Don’t Forget to Benchmark
Hardware vendors make claims about how much faster AI-specific hardware can be, but at such an early stage in the market, developers may want to do more testing themselves to find out how significant those are, as well as which accelerators have the most benefit for the models they’re using.
When working with one OEM, Microsoft was asked to port one of its Azure Cognitive Services APIs to run using the NPU on the OEM device. After doing the work, the team benchmarked the service on the device. “We literally found that we did just as well on the CPU as we did on their neural processor,” Microsoft Principal Group Program Manager Andy Hickl told us.
In the end, they left it up to the OEM to decide. “We said, our algorithm runs on whatever compute platform you’re going to provide,” Hickl said. That’s similar to Rao’s claim that for inferencing “the performance gap between general purpose computing and specific computing like GPU isn’t an enormous gap like 100 times, it’s more like three times”.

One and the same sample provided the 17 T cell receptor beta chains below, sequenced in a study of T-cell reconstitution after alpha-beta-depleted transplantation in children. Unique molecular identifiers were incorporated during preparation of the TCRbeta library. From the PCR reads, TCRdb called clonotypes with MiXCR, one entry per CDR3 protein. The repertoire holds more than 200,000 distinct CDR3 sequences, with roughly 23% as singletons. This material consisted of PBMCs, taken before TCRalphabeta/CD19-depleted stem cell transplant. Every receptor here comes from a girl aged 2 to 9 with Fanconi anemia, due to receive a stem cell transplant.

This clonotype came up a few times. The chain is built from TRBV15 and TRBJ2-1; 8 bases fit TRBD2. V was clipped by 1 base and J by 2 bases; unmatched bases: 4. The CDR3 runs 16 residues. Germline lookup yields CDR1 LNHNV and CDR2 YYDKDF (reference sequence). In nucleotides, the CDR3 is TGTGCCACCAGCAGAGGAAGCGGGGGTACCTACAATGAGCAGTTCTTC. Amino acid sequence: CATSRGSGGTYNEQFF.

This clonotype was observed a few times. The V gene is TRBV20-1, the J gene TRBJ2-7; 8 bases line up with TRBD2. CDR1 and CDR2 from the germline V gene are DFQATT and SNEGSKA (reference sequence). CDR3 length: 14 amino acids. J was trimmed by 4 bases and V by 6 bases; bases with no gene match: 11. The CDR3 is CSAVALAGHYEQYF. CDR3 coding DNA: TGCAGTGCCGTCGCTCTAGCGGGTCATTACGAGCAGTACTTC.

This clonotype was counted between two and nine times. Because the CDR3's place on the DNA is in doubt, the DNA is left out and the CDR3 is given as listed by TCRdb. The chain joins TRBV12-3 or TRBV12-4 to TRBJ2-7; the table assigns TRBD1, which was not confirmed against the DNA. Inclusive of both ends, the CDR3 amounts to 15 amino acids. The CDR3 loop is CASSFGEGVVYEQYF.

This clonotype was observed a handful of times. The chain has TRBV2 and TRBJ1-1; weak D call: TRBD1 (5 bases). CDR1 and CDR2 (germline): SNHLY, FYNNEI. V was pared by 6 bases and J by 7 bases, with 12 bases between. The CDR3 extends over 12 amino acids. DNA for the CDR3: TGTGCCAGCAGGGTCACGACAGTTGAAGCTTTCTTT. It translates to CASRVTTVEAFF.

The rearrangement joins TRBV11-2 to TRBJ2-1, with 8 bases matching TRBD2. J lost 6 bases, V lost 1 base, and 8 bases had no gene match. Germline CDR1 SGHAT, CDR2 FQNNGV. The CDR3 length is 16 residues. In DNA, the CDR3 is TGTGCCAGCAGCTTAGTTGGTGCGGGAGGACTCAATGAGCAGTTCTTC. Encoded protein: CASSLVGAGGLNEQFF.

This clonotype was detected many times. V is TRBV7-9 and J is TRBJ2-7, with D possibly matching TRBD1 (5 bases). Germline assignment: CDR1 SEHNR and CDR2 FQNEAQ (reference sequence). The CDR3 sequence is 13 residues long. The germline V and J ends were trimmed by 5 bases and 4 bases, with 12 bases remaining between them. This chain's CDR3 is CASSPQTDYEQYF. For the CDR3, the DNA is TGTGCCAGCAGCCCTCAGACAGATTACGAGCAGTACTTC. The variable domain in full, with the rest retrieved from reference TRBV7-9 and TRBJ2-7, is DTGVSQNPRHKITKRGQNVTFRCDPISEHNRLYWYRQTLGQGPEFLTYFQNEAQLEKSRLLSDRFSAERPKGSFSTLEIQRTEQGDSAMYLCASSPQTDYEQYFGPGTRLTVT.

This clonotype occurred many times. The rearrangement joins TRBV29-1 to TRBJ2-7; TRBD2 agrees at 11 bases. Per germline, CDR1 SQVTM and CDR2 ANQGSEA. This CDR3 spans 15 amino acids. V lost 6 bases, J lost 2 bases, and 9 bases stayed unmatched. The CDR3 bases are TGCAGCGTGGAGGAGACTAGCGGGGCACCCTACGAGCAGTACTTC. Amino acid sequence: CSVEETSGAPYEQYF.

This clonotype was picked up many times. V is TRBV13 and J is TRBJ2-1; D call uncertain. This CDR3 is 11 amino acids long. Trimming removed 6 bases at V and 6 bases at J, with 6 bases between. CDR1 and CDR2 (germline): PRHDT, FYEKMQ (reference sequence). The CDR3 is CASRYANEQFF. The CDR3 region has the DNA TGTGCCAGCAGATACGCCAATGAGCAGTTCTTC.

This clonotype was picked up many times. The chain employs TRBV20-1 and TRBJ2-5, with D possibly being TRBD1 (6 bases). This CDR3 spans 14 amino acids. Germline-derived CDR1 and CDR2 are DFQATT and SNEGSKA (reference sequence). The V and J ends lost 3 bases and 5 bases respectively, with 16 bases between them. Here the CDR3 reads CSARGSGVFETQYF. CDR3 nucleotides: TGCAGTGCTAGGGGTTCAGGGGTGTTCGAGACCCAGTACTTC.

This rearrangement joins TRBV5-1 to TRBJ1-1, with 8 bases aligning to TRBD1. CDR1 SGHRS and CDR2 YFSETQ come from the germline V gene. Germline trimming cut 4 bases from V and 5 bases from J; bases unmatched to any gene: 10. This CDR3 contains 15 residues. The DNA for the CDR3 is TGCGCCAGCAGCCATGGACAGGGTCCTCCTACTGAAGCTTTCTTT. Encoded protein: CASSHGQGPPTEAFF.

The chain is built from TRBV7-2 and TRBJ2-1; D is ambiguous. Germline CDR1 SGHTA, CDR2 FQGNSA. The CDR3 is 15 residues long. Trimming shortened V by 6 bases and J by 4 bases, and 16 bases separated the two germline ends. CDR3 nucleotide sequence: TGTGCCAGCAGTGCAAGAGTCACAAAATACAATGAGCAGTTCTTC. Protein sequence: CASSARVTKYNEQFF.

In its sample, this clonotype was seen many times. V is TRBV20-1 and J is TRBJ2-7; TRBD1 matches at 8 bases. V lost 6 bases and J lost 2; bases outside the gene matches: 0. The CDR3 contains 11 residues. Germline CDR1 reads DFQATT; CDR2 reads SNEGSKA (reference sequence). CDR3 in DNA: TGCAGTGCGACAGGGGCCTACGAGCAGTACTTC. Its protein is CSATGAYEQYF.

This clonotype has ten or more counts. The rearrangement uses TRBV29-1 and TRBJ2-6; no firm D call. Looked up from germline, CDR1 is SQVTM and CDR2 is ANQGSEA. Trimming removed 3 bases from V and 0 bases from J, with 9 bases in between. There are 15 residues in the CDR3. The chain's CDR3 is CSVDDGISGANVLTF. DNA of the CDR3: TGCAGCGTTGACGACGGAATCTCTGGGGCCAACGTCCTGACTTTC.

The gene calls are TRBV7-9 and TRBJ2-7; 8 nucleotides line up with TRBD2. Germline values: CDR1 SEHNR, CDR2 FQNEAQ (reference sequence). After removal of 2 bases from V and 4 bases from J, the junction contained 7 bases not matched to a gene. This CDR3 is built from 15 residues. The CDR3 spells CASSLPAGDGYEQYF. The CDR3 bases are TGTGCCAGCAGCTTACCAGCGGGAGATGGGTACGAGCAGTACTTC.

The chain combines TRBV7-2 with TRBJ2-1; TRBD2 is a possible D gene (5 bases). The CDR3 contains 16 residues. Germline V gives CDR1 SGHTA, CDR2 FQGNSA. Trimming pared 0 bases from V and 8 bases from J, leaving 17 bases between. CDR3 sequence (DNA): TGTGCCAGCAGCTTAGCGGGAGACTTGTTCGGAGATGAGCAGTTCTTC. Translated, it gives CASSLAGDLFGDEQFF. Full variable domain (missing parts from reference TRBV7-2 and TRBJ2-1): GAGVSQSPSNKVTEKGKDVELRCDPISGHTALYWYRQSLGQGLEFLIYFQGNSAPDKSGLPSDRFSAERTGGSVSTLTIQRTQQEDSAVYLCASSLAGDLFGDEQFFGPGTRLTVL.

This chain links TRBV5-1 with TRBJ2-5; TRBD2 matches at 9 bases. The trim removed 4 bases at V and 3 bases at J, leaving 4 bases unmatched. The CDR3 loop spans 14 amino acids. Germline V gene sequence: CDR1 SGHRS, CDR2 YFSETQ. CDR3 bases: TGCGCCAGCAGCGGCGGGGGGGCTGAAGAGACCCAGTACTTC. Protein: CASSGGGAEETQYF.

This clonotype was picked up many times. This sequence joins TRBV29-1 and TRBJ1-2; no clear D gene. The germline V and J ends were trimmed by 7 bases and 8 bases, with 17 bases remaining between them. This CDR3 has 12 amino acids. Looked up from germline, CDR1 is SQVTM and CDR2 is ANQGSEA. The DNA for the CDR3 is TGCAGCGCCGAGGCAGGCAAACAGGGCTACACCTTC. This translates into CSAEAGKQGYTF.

Increasingly, tools will attempt to optimize machine learning models and systems for the available hardware, but many of those tools come from hardware vendors like ARM and Intel rather than being cross-platform. Intel’s open-source nGraph compiler promises to optimize models TensorFlow, MXNet, neon and ONNX (which adds support for CNTK, PyTorch, and Caffe2) to run on Xeon, Nervana, Movidius (specialized vision processing chips), Stratix FPGA and GPUs. That doesn’t help if you need to run the same machine learning model on a mobile device — or even an AMD CPU — so we look forward to seeing it become more cross-platform to really help developers, or to seeing a common processing pipeline that can use nGraph or other optimizers depending on what hardware is being targeted.
This is a fast-moving space. With such a wide range of AI offload hardware and acceleration taking so many different approaches, developers can expect to have to adopt a wider range of tools to take advantage of them and it’s worth doing some benchmarking before investing time in supporting particular hardware.
Microsoft is a sponsor of The New Stack.